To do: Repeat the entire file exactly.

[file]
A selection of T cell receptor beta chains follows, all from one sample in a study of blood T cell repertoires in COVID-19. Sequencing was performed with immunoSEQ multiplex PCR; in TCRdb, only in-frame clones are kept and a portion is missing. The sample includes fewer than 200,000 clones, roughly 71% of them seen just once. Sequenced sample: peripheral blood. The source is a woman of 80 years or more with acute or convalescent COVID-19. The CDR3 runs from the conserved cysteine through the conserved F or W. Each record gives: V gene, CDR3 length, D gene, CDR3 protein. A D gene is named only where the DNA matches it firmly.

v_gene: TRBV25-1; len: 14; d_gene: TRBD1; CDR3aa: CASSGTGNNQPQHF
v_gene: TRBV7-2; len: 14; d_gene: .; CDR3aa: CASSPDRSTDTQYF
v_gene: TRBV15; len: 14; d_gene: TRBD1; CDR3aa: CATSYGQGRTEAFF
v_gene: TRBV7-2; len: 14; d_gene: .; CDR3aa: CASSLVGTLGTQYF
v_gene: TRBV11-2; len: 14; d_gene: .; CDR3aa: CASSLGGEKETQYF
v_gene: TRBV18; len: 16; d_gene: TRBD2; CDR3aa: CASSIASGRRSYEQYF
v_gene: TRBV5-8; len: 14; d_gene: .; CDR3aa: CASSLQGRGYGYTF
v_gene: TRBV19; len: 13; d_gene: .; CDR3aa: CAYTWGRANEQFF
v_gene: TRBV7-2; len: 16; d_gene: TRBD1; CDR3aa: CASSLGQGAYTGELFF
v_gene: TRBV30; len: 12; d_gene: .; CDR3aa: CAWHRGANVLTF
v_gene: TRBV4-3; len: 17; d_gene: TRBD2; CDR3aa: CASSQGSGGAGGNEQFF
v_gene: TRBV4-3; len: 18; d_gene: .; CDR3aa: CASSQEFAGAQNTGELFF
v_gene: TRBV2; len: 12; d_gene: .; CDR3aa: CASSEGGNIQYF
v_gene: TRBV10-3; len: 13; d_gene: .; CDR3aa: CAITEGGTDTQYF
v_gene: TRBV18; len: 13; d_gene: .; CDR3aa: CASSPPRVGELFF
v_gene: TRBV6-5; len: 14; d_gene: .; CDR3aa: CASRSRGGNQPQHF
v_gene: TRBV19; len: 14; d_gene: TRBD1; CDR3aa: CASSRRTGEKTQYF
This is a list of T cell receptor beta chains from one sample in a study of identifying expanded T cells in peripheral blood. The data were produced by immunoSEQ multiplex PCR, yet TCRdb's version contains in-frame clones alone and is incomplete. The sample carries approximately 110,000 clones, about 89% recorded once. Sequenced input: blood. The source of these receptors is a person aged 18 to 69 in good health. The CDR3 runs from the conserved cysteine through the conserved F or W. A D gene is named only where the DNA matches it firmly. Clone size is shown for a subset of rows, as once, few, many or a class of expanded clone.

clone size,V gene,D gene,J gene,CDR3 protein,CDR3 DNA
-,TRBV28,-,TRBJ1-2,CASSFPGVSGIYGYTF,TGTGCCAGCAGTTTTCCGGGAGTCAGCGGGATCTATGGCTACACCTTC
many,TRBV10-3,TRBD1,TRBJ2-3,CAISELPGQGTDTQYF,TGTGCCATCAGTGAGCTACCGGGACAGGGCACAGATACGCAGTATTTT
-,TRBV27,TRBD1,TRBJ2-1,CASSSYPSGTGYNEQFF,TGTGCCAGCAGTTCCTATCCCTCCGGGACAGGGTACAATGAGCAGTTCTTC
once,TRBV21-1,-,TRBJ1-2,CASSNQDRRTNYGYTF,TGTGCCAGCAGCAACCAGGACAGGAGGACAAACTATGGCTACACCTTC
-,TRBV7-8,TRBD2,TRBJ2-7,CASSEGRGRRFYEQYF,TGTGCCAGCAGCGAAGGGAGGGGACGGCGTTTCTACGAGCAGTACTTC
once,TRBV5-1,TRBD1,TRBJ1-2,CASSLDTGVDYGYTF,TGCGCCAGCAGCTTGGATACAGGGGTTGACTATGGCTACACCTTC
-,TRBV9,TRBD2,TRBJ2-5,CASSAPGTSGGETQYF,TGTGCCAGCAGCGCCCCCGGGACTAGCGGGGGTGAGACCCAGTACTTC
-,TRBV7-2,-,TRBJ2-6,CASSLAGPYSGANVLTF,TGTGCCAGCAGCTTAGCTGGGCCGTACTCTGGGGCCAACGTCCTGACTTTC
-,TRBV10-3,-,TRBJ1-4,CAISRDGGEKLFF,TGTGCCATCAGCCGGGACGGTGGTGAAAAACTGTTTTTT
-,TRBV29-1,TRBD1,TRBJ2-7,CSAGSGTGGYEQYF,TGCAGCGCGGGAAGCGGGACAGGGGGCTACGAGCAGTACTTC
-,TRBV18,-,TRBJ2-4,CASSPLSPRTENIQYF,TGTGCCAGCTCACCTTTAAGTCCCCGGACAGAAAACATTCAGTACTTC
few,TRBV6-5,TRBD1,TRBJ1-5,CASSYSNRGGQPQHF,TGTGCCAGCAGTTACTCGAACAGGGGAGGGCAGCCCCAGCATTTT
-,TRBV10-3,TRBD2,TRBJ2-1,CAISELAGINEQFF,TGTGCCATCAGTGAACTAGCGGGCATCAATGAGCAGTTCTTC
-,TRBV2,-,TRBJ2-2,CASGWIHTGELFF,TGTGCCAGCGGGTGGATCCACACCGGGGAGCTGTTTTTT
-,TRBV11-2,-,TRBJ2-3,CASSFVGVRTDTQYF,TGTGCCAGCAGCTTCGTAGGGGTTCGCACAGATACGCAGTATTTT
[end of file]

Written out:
A selection of T cell receptor beta chains follows, all from one sample in a study of blood T cell repertoires in COVID-19. Sequencing was performed with immunoSEQ multiplex PCR; in TCRdb, only in-frame clones are kept and a portion is missing. The sample includes fewer than 200,000 clones, roughly 71% of them seen just once. Sequenced sample: peripheral blood. The source is a woman of 80 years or more with acute or convalescent COVID-19. The CDR3 runs from the conserved cysteine through the conserved F or W. Each record gives: V gene, CDR3 length, D gene, CDR3 protein. A D gene is named only where the DNA matches it firmly.

v_gene: TRBV25-1; len: 14; d_gene: TRBD1; CDR3aa: CASSGTGNNQPQHF
v_gene: TRBV7-2; len: 14; d_gene: .; CDR3aa: CASSPDRSTDTQYF
v_gene: TRBV15; len: 14; d_gene: TRBD1; CDR3aa: CATSYGQGRTEAFF
v_gene: TRBV7-2; len: 14; d_gene: .; CDR3aa: CASSLVGTLGTQYF
v_gene: TRBV11-2; len: 14; d_gene: .; CDR3aa: CASSLGGEKETQYF
v_gene: TRBV18; len: 16; d_gene: TRBD2; CDR3aa: CASSIASGRRSYEQYF
v_gene: TRBV5-8; len: 14; d_gene: .; CDR3aa: CASSLQGRGYGYTF
v_gene: TRBV19; len: 13; d_gene: .; CDR3aa: CAYTWGRANEQFF
v_gene: TRBV7-2; len: 16; d_gene: TRBD1; CDR3aa: CASSLGQGAYTGELFF
v_gene: TRBV30; len: 12; d_gene: .; CDR3aa: CAWHRGANVLTF
v_gene: TRBV4-3; len: 17; d_gene: TRBD2; CDR3aa: CASSQGSGGAGGNEQFF
v_gene: TRBV4-3; len: 18; d_gene: .; CDR3aa: CASSQEFAGAQNTGELFF
v_gene: TRBV2; len: 12; d_gene: .; CDR3aa: CASSEGGNIQYF
v_gene: TRBV10-3; len: 13; d_gene: .; CDR3aa: CAITEGGTDTQYF
v_gene: TRBV18; len: 13; d_gene: .; CDR3aa: CASSPPRVGELFF
v_gene: TRBV6-5; len: 14; d_gene: .; CDR3aa: CASRSRGGNQPQHF
v_gene: TRBV19; len: 14; d_gene: TRBD1; CDR3aa: CASSRRTGEKTQYF
This is a list of T cell receptor beta chains from one sample in a study of identifying expanded T cells in peripheral blood. The data were produced by immunoSEQ multiplex PCR, yet TCRdb's version contains in-frame clones alone and is incomplete. The sample carries approximately 110,000 clones, about 89% recorded once. Sequenced input: blood. The source of these receptors is a person aged 18 to 69 in good health. The CDR3 runs from the conserved cysteine through the conserved F or W. A D gene is named only where the DNA matches it firmly. Clone size is shown for a subset of rows, as once, few, many or a class of expanded clone.

clone size,V gene,D gene,J gene,CDR3 protein,CDR3 DNA
-,TRBV28,-,TRBJ1-2,CASSFPGVSGIYGYTF,TGTGCCAGCAGTTTTCCGGGAGTCAGCGGGATCTATGGCTACACCTTC
many,TRBV10-3,TRBD1,TRBJ2-3,CAISELPGQGTDTQYF,TGTGCCATCAGTGAGCTACCGGGACAGGGCACAGATACGCAGTATTTT
-,TRBV27,TRBD1,TRBJ2-1,CASSSYPSGTGYNEQFF,TGTGCCAGCAGTTCCTATCCCTCCGGGACAGGGTACAATGAGCAGTTCTTC
once,TRBV21-1,-,TRBJ1-2,CASSNQDRRTNYGYTF,TGTGCCAGCAGCAACCAGGACAGGAGGACAAACTATGGCTACACCTTC
-,TRBV7-8,TRBD2,TRBJ2-7,CASSEGRGRRFYEQYF,TGTGCCAGCAGCGAAGGGAGGGGACGGCGTTTCTACGAGCAGTACTTC
once,TRBV5-1,TRBD1,TRBJ1-2,CASSLDTGVDYGYTF,TGCGCCAGCAGCTTGGATACAGGGGTTGACTATGGCTACACCTTC
-,TRBV9,TRBD2,TRBJ2-5,CASSAPGTSGGETQYF,TGTGCCAGCAGCGCCCCCGGGACTAGCGGGGGTGAGACCCAGTACTTC
-,TRBV7-2,-,TRBJ2-6,CASSLAGPYSGANVLTF,TGTGCCAGCAGCTTAGCTGGGCCGTACTCTGGGGCCAACGTCCTGACTTTC
-,TRBV10-3,-,TRBJ1-4,CAISRDGGEKLFF,TGTGCCATCAGCCGGGACGGTGGTGAAAAACTGTTTTTT
-,TRBV29-1,TRBD1,TRBJ2-7,CSAGSGTGGYEQYF,TGCAGCGCGGGAAGCGGGACAGGGGGCTACGAGCAGTACTTC
-,TRBV18,-,TRBJ2-4,CASSPLSPRTENIQYF,TGTGCCAGCTCACCTTTAAGTCCCCGGACAGAAAACATTCAGTACTTC
few,TRBV6-5,TRBD1,TRBJ1-5,CASSYSNRGGQPQHF,TGTGCCAGCAGTTACTCGAACAGGGGAGGGCAGCCCCAGCATTTT
-,TRBV10-3,TRBD2,TRBJ2-1,CAISELAGINEQFF,TGTGCCATCAGTGAACTAGCGGGCATCAATGAGCAGTTCTTC
-,TRBV2,-,TRBJ2-2,CASGWIHTGELFF,TGTGCCAGCGGGTGGATCCACACCGGGGAGCTGTTTTTT
-,TRBV11-2,-,TRBJ2-3,CASSFVGVRTDTQYF,TGTGCCAGCAGCTTCGTAGGGGTTCGCACAGATACGCAGTATTTT